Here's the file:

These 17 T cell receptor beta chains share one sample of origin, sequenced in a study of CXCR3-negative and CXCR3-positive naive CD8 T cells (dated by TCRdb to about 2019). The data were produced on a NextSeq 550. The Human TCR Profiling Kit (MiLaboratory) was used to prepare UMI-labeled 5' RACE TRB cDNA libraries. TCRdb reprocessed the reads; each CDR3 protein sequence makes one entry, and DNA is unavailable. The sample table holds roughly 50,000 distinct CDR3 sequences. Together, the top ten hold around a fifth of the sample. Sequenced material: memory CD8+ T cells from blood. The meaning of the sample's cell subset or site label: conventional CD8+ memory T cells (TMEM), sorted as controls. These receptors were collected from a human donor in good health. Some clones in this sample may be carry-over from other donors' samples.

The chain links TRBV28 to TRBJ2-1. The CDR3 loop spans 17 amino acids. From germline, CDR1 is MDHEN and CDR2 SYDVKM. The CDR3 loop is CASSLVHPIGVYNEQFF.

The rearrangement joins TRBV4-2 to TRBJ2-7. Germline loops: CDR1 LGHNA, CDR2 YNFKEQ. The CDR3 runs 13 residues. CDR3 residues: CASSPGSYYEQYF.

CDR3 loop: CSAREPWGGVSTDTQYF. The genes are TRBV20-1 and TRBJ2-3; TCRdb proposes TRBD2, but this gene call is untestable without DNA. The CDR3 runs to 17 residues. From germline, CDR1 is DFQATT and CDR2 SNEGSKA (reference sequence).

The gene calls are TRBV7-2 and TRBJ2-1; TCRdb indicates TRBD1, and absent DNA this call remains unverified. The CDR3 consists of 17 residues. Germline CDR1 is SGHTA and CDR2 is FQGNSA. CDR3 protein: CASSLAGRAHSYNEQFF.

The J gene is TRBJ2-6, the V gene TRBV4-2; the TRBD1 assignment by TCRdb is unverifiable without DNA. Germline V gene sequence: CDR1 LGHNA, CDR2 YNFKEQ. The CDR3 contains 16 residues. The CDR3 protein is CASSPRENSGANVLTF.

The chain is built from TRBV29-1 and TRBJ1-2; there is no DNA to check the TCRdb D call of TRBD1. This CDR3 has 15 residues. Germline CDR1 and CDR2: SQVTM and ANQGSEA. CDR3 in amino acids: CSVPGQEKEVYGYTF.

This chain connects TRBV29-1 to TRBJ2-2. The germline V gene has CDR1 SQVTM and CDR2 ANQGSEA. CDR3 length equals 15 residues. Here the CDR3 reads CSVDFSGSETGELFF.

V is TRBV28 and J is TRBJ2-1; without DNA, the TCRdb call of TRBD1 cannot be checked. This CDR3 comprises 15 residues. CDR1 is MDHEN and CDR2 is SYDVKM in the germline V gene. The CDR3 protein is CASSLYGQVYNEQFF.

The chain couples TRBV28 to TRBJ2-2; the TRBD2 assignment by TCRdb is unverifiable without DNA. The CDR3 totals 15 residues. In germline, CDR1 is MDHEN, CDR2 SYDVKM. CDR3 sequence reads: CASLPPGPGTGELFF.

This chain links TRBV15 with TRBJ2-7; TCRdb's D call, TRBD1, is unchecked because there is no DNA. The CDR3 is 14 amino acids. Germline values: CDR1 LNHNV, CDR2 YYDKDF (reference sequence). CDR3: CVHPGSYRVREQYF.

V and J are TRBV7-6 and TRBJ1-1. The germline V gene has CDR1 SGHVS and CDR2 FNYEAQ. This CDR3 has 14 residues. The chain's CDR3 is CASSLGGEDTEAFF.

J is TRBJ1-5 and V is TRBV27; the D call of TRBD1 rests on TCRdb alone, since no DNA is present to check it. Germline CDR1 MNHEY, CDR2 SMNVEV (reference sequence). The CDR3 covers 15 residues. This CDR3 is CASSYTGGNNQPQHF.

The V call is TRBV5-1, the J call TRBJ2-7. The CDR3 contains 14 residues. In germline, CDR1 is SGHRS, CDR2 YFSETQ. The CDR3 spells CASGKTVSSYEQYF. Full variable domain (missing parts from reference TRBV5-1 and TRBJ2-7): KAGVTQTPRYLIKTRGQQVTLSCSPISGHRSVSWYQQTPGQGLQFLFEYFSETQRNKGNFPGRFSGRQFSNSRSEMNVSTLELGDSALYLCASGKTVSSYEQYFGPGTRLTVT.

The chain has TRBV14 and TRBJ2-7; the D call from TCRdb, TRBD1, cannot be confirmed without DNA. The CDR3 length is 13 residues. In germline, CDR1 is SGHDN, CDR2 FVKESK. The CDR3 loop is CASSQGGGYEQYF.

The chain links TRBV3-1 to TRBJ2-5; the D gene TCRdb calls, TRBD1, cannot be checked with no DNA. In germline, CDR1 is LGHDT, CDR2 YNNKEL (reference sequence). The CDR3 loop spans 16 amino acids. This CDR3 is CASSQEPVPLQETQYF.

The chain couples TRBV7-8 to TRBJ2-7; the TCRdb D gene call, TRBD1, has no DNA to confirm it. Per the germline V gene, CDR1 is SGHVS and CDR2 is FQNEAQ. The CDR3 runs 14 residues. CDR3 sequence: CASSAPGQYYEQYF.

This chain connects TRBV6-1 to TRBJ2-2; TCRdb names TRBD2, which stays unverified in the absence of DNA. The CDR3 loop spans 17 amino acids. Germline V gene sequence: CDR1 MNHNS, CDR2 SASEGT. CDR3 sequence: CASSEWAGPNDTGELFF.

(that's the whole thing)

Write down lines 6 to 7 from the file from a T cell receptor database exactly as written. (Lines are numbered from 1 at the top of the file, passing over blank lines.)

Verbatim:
The J gene is TRBJ2-6, the V gene TRBV4-2; the TRBD1 assignment by TCRdb is unverifiable without DNA. Germline V gene sequence: CDR1 LGHNA, CDR2 YNFKEQ. The CDR3 contains 16 residues. The CDR3 protein is CASSPRENSGANVLTF.

The chain is built from TRBV29-1 and TRBJ1-2; there is no DNA to check the TCRdb D call of TRBD1. This CDR3 has 15 residues. Germline CDR1 and CDR2: SQVTM and ANQGSEA. CDR3 in amino acids: CSVPGQEKEVYGYTF.